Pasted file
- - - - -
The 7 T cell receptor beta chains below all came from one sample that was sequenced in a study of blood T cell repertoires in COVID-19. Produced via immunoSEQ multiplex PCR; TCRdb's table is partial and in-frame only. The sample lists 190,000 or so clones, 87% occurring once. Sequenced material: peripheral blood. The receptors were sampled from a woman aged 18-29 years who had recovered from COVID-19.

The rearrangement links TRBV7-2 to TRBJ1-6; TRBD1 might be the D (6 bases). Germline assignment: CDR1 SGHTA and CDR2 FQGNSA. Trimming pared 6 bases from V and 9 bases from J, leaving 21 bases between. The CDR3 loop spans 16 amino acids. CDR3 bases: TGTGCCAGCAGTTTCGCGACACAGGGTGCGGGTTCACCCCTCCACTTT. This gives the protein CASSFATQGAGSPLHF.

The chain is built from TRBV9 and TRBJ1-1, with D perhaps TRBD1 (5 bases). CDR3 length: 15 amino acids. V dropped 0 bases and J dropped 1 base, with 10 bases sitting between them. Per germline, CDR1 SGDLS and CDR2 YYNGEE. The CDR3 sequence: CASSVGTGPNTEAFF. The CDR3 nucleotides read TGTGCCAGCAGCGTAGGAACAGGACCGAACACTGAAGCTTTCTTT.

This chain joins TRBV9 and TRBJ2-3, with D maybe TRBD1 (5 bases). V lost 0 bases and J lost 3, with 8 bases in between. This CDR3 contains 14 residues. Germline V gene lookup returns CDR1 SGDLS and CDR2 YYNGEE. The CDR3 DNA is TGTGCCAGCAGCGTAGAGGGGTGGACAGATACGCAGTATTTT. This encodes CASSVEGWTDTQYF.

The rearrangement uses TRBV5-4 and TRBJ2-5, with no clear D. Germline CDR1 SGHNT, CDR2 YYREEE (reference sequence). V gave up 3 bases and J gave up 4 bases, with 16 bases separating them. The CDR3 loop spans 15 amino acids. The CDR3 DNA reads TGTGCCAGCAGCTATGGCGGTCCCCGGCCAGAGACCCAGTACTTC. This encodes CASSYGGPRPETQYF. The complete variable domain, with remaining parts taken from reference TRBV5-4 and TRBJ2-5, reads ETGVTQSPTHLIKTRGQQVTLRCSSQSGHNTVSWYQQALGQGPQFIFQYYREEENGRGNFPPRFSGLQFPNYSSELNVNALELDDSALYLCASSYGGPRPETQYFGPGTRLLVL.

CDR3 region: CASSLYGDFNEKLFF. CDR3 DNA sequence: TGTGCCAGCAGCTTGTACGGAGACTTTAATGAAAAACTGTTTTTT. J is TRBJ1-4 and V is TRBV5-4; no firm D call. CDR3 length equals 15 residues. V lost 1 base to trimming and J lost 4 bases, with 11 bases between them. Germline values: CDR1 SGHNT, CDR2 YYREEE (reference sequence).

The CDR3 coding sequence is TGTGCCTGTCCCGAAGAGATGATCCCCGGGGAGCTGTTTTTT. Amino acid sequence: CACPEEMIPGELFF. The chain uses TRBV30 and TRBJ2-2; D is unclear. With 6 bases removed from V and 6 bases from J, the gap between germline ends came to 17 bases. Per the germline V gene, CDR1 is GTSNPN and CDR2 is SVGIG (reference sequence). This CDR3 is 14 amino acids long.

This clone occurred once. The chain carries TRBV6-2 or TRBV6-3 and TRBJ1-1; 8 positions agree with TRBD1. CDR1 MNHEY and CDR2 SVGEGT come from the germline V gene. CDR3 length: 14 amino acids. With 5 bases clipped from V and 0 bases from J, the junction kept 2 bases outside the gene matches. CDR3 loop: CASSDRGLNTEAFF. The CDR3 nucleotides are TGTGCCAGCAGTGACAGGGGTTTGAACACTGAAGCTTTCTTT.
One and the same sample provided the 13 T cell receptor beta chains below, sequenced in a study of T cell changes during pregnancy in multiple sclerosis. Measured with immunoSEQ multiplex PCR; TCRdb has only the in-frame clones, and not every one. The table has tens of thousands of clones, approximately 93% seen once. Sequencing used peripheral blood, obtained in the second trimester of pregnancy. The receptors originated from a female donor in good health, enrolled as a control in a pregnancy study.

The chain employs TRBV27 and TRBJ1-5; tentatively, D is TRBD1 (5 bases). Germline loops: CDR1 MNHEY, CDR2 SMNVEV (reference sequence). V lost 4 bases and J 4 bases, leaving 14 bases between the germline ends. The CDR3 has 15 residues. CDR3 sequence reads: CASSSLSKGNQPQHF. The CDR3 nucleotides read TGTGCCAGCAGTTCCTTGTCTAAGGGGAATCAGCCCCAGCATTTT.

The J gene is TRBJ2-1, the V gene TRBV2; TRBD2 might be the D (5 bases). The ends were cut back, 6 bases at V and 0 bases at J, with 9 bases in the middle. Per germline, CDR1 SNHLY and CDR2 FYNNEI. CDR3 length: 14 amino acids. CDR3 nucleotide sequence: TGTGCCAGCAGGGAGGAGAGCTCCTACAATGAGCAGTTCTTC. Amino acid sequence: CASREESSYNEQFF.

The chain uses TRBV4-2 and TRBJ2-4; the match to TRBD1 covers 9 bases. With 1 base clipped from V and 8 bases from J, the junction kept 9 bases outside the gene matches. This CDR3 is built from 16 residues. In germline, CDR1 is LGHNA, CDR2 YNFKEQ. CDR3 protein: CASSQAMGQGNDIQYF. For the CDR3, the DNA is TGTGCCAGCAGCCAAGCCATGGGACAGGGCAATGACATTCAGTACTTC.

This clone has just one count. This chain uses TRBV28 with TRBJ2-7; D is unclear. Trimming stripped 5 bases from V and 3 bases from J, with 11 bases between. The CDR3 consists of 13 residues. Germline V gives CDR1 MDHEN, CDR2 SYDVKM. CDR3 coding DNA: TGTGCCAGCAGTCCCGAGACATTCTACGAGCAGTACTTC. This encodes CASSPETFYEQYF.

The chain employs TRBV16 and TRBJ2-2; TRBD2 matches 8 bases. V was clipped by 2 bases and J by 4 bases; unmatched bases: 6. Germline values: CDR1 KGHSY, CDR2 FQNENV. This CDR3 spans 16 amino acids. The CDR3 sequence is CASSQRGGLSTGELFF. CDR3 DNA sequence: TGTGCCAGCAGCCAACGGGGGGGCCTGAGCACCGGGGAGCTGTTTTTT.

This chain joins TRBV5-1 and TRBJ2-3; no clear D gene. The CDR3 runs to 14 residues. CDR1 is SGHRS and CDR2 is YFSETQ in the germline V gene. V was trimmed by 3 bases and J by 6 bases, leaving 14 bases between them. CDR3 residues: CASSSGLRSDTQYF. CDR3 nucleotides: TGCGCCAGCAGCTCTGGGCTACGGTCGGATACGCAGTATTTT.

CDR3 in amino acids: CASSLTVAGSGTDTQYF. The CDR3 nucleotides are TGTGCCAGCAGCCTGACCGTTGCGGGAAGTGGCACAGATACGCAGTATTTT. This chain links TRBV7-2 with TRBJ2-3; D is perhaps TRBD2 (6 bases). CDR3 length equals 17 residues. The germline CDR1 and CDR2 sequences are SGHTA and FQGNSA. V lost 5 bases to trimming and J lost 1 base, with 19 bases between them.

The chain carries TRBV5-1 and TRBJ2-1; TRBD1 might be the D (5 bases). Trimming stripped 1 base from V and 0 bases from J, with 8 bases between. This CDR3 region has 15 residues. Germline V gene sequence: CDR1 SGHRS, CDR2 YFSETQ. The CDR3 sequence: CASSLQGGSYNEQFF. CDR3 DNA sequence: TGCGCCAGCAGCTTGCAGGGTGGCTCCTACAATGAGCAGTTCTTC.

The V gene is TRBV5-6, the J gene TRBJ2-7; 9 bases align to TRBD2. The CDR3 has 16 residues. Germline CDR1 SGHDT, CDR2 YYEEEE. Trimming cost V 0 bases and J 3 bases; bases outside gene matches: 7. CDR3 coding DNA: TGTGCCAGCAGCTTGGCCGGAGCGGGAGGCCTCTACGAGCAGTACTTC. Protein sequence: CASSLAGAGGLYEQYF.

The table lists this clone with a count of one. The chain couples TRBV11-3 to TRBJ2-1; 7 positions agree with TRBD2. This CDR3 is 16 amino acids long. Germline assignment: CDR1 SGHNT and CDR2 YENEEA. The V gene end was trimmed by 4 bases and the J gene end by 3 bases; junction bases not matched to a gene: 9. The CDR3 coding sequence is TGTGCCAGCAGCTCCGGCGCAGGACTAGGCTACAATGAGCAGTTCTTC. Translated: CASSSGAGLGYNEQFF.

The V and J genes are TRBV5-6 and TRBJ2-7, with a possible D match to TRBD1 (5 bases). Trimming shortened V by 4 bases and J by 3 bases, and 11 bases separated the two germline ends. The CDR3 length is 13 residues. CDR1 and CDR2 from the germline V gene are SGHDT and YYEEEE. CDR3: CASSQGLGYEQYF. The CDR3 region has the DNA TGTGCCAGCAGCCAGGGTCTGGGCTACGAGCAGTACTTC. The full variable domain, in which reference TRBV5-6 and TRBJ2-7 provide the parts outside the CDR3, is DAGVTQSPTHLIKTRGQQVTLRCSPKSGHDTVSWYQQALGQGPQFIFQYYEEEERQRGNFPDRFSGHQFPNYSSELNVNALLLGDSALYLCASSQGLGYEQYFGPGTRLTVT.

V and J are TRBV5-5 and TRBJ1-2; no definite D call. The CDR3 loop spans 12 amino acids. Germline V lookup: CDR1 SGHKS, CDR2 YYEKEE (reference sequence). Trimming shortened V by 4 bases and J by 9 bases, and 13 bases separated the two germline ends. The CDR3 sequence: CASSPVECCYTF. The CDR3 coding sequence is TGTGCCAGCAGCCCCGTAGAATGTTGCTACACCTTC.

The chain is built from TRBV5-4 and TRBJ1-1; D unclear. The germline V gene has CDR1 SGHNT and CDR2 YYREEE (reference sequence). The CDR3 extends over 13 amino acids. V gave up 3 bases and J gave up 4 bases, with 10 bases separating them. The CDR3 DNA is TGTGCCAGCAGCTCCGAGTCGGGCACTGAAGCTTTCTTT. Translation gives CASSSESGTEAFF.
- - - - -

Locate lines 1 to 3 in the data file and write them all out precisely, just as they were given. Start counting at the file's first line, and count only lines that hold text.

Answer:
The 7 T cell receptor beta chains below all came from one sample that was sequenced in a study of blood T cell repertoires in COVID-19. Produced via immunoSEQ multiplex PCR; TCRdb's table is partial and in-frame only. The sample lists 190,000 or so clones, 87% occurring once. Sequenced material: peripheral blood. The receptors were sampled from a woman aged 18-29 years who had recovered from COVID-19.

The rearrangement links TRBV7-2 to TRBJ1-6; TRBD1 might be the D (6 bases). Germline assignment: CDR1 SGHTA and CDR2 FQGNSA. Trimming pared 6 bases from V and 9 bases from J, leaving 21 bases between. The CDR3 loop spans 16 amino acids. CDR3 bases: TGTGCCAGCAGTTTCGCGACACAGGGTGCGGGTTCACCCCTCCACTTT. This gives the protein CASSFATQGAGSPLHF.

The chain is built from TRBV9 and TRBJ1-1, with D perhaps TRBD1 (5 bases). CDR3 length: 15 amino acids. V dropped 0 bases and J dropped 1 base, with 10 bases sitting between them. Per germline, CDR1 SGDLS and CDR2 YYNGEE. The CDR3 sequence: CASSVGTGPNTEAFF. The CDR3 nucleotides read TGTGCCAGCAGCGTAGGAACAGGACCGAACACTGAAGCTTTCTTT.